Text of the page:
Pizza 2: The Villa

Pizza 2: The Villa

3.2 1,601 Ratings

Directed by : Deepan Chakravarthy

Release Date :

  • MJ Rating 3.5/5
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“Pizza 2: The Villa emerges as a winner with its crisp narration and an appealing storyline. Go for it.”

Pizza 2: The Villa Credit & Casting

Ashok Selvan

Pizza 2: The Villa Audience Review

Science versus superstitions!!

| by Raja Satish |
Rated 3.5 / 5
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Pizza directed by Karthik Subbaraj breathed a new life into the art of story-telling. It also paved a way for a franchise and Villa (Pizza 2), directed by Deepan Chakravarthy, slides into that territory. It creates many moments to cling on but fails to recreate the thrills and shudders for which the original was famous for. Moreover, the title is a misnomer and it seems the tag Pizza 2 has been appended solely for the promotional purpose of the film. There is a scene at a Pizza outlet that may be act as a passing reference to its predecessor.

Villa creates a proper ambience - an old mansion with a sole occupant, dark night, mysterious paintings, a typewriter making an eerie sound and many spine-chilling moments. The film opens with a demonstration of 'resonance' and an interview of a real-time expert who has done extensive research on paranormal activities. This is akin to The Conjuring. In the initial minutes of its runtime, the film moves slowly establishing the characters Jebin (Ashok) - a dejected writer and Arthi (Sanchita) - his girlfriend. The mood and tone of the movie are set once Jebin enters the desolated villa.

Deepan is creative and detailed in his approach. He saves most of the thrill for the second half and unfolds the mystery layer by layer. He strolls through the lanes of science and offers reasoning for superstitions and supernatural forces. Albeit his explanation on positive-negative energy forces and probing into Physics gives a cerebral tinge to the narrative, it may not be appealing for viewers who watch it only for a visceral ride. But the effort to give a logical angle to a horror film is quite interesting and innovative.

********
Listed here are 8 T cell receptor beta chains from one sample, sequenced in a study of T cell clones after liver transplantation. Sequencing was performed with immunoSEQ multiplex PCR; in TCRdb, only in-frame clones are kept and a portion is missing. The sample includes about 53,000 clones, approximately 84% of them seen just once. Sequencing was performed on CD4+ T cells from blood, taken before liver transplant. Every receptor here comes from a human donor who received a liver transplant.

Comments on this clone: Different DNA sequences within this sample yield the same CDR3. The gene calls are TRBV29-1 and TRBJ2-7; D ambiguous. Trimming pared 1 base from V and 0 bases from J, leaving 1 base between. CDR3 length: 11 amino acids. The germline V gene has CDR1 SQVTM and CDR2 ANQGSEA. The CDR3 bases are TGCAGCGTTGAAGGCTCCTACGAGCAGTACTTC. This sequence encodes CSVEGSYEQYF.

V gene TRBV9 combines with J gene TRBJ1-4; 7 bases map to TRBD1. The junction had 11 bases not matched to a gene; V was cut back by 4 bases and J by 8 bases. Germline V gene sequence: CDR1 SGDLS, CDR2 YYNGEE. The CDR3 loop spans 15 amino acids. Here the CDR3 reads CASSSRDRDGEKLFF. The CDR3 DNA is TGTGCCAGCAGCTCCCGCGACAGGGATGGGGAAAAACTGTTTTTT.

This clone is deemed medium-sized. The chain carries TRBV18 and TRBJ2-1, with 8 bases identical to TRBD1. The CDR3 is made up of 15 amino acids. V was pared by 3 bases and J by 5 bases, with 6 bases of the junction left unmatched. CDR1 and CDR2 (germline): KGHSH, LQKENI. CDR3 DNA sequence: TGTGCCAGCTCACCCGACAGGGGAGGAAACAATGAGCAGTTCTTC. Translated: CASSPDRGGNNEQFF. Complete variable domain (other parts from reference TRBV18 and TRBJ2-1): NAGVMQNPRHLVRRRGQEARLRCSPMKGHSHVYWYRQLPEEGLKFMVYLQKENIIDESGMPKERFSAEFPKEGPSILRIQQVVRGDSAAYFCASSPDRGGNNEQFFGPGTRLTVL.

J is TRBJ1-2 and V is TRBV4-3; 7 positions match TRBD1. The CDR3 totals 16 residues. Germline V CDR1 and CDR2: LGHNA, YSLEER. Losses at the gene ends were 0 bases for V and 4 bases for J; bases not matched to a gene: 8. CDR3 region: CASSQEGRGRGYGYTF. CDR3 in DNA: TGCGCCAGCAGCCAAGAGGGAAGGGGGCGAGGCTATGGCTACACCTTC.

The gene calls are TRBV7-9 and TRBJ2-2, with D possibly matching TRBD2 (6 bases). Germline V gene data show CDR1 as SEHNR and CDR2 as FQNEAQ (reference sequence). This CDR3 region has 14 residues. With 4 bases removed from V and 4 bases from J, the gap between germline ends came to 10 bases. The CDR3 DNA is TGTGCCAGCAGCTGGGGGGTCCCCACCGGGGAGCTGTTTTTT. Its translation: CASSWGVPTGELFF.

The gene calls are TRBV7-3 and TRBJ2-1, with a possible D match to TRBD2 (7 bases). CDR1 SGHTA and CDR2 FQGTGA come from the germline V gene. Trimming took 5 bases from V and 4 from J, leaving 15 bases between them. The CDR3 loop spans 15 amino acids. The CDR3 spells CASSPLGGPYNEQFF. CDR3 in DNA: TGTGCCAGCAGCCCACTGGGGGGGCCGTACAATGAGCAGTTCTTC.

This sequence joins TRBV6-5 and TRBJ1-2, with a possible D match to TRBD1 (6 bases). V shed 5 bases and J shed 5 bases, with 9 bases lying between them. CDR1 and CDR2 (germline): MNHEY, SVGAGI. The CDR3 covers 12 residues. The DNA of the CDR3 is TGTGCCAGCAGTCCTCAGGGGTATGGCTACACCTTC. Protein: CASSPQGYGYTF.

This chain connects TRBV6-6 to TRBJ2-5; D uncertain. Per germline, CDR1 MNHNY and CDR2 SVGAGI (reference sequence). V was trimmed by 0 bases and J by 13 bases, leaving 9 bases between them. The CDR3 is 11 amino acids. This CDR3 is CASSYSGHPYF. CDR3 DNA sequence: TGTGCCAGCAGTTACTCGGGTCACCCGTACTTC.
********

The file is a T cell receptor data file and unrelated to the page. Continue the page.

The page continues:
Ashok Selvan gets into the skin of the character. He plays a distressed son and churns out the right expression that makes him look confused and depressed. Sanchita fills the film's palette with her glamour and her presence forms the crux of the story. Despite a short screen presence, Nassar - as a caring father - makes his presence felt. S J Suryah does a cameo and flashes during the climax.

For a film like Villa the background score and sound design play a pivotal role in mounting the fear and unleashing the jitters in right proportions. Santhosh Narayanan lives up to expectations and recreates an aura that's reminiscent of Pizza.

Deepak Kumar Padhy juggles with his camera and creates true to life imagery in every frame. The angles coupled with perfect lighting accentuate the chill factor. The uncanny camera angles when Jebin enters the villa for the first time and single shots during the episode to capture negative energy are a testimony to his work.

The CG work is neat and the flaming sequence stands out. Editor Leo John Paul with his slick edits ensures that the film's momentum never gets slackened in its less than 2 hour runtime. Art director Mayan surprises with his minimalistic yet impressive work.

The masterstroke of Villa lies in its layers of deception and an 'open-ended' climax that drops fodder for Pizza 3, and if you probe further, even for Pizza 4. You never realize few little things at the start and, after the film is over, you try to run a backward check to connect certain dots. When you compare this film with Pizza, the film is a notch lower and void of clever twists, but Villa is a fairly decent thriller that lends color to supernatural forces and unveils before us cogitation on the dynamics of science.

Moments of glory: Faint references to One Night @ Call Center and Twilight series. And when Sanchita's character praises Mani Rathnam for his 'picture-perfect' frames - that's goosebumpy awesome!!

My Rating: Expectation - 6/10; Reality - 7/10

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